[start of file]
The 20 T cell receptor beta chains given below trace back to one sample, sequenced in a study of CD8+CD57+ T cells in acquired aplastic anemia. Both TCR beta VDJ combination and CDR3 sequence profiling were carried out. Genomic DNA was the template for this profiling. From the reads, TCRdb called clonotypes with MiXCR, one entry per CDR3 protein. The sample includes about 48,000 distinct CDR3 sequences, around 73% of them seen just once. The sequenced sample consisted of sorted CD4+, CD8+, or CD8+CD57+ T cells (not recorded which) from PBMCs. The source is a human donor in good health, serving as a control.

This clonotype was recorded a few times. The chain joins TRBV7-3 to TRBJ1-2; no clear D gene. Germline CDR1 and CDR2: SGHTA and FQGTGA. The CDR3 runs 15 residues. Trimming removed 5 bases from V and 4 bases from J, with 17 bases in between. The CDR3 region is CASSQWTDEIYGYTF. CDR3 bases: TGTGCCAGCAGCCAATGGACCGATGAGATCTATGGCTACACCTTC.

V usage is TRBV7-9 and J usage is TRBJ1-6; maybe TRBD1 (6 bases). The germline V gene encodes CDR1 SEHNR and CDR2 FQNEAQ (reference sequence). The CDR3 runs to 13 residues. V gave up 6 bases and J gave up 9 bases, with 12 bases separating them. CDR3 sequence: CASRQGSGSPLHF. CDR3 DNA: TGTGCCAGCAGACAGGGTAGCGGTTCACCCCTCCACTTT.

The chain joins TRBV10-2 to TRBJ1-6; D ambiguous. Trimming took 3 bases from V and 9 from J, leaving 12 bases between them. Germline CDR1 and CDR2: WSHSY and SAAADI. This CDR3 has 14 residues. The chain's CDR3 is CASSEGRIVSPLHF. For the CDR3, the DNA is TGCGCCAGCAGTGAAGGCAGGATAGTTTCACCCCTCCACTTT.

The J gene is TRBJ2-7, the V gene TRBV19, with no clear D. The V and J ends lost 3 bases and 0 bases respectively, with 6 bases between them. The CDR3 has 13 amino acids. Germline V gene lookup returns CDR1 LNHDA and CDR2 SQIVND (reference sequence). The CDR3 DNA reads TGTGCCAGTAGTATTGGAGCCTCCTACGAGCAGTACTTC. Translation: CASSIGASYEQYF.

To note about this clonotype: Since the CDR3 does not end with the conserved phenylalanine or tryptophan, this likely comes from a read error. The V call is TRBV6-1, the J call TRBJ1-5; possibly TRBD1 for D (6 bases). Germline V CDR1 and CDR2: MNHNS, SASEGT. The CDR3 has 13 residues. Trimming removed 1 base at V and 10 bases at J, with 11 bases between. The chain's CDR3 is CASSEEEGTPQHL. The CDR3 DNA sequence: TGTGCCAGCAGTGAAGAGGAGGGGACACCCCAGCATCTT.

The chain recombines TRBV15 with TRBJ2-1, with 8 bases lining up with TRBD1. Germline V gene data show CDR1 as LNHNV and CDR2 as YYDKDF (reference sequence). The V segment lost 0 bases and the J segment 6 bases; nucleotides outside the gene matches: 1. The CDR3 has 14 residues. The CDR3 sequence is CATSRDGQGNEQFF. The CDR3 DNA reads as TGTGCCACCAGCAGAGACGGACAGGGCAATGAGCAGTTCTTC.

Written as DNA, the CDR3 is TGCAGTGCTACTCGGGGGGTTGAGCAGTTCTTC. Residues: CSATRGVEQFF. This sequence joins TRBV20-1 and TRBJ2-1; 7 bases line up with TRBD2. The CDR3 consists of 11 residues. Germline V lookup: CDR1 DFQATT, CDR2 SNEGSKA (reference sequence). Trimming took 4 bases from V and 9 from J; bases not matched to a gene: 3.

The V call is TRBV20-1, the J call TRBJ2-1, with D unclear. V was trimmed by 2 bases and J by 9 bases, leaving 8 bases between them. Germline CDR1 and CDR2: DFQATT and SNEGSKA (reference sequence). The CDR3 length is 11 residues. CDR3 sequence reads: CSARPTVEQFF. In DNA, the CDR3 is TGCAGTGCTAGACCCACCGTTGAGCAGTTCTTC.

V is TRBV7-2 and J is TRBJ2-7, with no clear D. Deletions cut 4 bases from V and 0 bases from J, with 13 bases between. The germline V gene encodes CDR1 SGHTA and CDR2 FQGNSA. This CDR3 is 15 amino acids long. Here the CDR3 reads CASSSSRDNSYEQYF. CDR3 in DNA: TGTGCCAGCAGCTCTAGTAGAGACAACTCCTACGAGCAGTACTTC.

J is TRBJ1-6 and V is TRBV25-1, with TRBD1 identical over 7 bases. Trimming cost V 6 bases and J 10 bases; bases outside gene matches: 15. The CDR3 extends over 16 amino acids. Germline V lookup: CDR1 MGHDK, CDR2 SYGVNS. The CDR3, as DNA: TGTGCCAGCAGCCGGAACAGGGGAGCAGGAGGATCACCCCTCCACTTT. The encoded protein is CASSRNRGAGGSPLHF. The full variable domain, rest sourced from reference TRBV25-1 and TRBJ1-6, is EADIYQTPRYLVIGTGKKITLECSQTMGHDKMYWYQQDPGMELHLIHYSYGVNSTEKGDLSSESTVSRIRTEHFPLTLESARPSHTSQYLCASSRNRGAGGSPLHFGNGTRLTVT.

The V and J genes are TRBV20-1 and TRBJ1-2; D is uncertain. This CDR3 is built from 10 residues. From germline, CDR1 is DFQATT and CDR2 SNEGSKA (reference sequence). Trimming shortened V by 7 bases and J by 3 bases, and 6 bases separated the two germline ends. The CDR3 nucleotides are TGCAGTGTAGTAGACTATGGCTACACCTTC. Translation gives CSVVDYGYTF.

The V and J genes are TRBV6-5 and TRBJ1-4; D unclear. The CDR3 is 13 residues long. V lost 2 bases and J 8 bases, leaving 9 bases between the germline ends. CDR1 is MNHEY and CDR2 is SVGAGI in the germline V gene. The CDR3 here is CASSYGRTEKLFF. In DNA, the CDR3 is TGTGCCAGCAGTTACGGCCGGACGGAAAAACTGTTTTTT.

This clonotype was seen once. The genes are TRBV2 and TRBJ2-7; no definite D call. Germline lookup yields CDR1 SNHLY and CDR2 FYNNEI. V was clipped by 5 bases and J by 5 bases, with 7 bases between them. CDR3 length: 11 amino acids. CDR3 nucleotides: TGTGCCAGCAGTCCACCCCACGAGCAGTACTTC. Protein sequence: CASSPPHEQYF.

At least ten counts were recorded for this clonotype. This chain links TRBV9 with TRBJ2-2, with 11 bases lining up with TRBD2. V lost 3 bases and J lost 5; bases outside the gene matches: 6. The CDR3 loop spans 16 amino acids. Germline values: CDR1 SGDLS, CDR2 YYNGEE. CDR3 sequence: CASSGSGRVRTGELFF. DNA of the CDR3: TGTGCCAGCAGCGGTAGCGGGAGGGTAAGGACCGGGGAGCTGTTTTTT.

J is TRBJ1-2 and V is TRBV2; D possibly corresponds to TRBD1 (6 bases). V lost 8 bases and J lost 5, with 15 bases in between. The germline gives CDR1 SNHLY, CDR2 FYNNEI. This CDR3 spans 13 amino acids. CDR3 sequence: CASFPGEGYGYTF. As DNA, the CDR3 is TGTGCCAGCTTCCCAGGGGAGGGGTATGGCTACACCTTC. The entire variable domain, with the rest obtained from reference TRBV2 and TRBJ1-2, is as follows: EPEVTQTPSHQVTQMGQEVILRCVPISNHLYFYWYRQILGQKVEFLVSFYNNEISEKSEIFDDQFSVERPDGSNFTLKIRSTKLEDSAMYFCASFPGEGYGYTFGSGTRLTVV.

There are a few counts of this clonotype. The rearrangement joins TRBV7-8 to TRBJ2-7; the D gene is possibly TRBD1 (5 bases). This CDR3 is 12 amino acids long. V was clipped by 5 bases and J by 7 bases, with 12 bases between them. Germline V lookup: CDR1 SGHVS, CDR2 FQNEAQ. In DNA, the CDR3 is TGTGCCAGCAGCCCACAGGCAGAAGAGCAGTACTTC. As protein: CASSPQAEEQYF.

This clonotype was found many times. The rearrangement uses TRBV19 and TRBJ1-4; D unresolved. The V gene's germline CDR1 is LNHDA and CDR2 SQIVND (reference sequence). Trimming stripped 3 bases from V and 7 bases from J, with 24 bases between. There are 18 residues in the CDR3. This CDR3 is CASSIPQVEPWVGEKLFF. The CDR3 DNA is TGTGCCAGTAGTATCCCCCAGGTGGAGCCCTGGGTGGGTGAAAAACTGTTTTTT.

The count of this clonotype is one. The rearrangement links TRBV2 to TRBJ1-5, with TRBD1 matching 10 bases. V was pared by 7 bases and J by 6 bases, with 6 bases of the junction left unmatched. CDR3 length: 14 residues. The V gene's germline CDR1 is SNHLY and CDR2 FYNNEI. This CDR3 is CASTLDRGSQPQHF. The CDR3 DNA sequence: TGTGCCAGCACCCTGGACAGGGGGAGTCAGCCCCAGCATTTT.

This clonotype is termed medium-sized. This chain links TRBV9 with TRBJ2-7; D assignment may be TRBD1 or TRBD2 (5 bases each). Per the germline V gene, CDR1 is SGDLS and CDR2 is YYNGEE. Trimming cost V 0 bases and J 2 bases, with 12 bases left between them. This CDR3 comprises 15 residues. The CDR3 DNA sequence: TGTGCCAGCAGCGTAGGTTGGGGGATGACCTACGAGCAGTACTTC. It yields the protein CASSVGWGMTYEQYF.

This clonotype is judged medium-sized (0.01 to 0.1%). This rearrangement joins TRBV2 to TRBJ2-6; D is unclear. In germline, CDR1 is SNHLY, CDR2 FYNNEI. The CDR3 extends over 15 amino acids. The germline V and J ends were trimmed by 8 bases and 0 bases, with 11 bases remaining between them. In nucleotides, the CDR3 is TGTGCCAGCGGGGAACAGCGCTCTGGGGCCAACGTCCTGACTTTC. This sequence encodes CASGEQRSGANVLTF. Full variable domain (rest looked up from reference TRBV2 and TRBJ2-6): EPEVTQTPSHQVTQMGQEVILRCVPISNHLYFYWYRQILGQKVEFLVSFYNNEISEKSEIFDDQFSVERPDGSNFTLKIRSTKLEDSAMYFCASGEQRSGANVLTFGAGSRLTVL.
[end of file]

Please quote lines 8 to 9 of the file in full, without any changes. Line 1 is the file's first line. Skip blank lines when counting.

Written as DNA, the CDR3 is TGCAGTGCTACTCGGGGGGTTGAGCAGTTCTTC. Residues: CSATRGVEQFF. This sequence joins TRBV20-1 and TRBJ2-1; 7 bases line up with TRBD2. The CDR3 consists of 11 residues. Germline V lookup: CDR1 DFQATT, CDR2 SNEGSKA (reference sequence). Trimming took 4 bases from V and 9 from J; bases not matched to a gene: 3.

The V call is TRBV20-1, the J call TRBJ2-1, with D unclear. V was trimmed by 2 bases and J by 9 bases, leaving 8 bases between them. Germline CDR1 and CDR2: DFQATT and SNEGSKA (reference sequence). The CDR3 length is 11 residues. CDR3 sequence reads: CSARPTVEQFF. In DNA, the CDR3 is TGCAGTGCTAGACCCACCGTTGAGCAGTTCTTC.